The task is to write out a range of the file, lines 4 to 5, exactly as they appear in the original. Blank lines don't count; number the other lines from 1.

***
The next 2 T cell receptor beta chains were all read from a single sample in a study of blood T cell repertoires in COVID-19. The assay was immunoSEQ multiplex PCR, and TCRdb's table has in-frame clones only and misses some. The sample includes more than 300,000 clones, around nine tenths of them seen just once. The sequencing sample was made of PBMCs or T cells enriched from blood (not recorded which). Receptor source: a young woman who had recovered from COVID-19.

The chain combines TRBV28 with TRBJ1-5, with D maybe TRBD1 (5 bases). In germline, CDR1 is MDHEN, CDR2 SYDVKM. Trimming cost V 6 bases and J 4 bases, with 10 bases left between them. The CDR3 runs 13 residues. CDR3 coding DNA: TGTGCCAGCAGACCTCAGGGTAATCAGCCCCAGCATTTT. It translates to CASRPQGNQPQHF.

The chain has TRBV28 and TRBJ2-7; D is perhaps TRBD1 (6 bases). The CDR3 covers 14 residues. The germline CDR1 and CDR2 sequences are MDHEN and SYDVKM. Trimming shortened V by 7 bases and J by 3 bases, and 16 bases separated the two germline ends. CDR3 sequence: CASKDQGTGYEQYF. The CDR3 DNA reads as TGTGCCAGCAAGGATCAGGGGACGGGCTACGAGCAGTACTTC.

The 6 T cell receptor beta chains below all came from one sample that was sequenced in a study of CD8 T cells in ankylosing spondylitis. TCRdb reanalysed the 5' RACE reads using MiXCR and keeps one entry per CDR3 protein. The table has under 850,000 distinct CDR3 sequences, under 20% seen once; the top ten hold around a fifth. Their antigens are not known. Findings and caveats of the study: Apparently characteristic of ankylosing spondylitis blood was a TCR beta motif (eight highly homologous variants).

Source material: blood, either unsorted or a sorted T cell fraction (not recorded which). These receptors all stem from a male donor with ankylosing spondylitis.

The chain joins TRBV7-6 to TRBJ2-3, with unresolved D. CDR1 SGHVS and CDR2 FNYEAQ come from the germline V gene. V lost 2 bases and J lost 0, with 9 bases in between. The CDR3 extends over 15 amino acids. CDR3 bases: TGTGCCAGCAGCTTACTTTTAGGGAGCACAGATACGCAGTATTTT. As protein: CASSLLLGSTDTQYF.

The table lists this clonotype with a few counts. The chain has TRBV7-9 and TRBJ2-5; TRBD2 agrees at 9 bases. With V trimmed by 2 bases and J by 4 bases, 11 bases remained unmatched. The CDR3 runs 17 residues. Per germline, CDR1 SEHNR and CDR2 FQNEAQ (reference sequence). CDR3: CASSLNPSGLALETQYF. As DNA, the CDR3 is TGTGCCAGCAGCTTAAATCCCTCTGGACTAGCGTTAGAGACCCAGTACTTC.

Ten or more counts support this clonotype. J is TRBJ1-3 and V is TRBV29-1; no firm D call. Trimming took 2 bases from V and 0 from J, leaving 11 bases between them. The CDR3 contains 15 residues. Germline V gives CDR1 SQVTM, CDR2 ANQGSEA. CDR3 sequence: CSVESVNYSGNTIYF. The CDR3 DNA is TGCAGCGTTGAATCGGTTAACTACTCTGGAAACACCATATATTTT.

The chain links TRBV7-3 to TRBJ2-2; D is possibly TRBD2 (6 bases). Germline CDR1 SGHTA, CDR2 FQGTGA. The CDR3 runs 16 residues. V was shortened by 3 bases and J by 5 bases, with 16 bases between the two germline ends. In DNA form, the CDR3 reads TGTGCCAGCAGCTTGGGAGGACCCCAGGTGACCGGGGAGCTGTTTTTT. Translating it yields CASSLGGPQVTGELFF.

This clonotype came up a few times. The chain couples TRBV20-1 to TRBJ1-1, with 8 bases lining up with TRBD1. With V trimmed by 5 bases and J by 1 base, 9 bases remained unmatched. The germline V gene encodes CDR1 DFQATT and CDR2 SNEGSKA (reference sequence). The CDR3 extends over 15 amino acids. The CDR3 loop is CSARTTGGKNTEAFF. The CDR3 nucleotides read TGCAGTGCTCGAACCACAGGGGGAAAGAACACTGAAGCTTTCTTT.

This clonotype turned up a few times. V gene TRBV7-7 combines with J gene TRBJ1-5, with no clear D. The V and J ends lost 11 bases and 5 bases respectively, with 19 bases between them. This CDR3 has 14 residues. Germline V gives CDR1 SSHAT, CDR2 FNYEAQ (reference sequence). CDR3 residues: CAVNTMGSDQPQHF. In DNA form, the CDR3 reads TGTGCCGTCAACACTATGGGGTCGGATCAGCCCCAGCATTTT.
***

The 6 T cell receptor beta chains below all came from one sample that was sequenced in a study of CD8 T cells in ankylosing spondylitis. TCRdb reanalysed the 5' RACE reads using MiXCR and keeps one entry per CDR3 protein. The table has under 850,000 distinct CDR3 sequences, under 20% seen once; the top ten hold around a fifth. Their antigens are not known. Findings and caveats of the study: Apparently characteristic of ankylosing spondylitis blood was a TCR beta motif (eight highly homologous variants).

Source material: blood, either unsorted or a sorted T cell fraction (not recorded which). These receptors all stem from a male donor with ankylosing spondylitis.